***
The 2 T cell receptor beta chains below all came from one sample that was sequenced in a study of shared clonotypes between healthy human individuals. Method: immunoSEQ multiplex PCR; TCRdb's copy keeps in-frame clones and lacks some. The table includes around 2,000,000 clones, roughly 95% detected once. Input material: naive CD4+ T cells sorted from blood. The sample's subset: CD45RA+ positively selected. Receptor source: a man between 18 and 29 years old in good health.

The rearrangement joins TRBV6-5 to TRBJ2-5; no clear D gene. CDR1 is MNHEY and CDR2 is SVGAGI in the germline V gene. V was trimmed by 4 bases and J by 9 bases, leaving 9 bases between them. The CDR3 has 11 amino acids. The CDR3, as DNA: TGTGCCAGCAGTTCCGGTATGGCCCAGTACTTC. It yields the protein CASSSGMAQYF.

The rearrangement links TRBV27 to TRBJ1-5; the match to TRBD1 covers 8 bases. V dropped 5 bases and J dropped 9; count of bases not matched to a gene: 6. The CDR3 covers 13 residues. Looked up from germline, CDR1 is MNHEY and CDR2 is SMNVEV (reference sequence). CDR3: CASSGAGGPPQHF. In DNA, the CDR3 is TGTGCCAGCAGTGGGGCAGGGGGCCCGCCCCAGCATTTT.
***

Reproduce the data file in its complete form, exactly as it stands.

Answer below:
The 2 T cell receptor beta chains below all came from one sample that was sequenced in a study of shared clonotypes between healthy human individuals. Method: immunoSEQ multiplex PCR; TCRdb's copy keeps in-frame clones and lacks some. The table includes around 2,000,000 clones, roughly 95% detected once. Input material: naive CD4+ T cells sorted from blood. The sample's subset: CD45RA+ positively selected. Receptor source: a man between 18 and 29 years old in good health.

The rearrangement joins TRBV6-5 to TRBJ2-5; no clear D gene. CDR1 is MNHEY and CDR2 is SVGAGI in the germline V gene. V was trimmed by 4 bases and J by 9 bases, leaving 9 bases between them. The CDR3 has 11 amino acids. The CDR3, as DNA: TGTGCCAGCAGTTCCGGTATGGCCCAGTACTTC. It yields the protein CASSSGMAQYF.

The rearrangement links TRBV27 to TRBJ1-5; the match to TRBD1 covers 8 bases. V dropped 5 bases and J dropped 9; count of bases not matched to a gene: 6. The CDR3 covers 13 residues. Looked up from germline, CDR1 is MNHEY and CDR2 is SMNVEV (reference sequence). CDR3: CASSGAGGPPQHF. In DNA, the CDR3 is TGTGCCAGCAGTGGGGCAGGGGGCCCGCCCCAGCATTTT.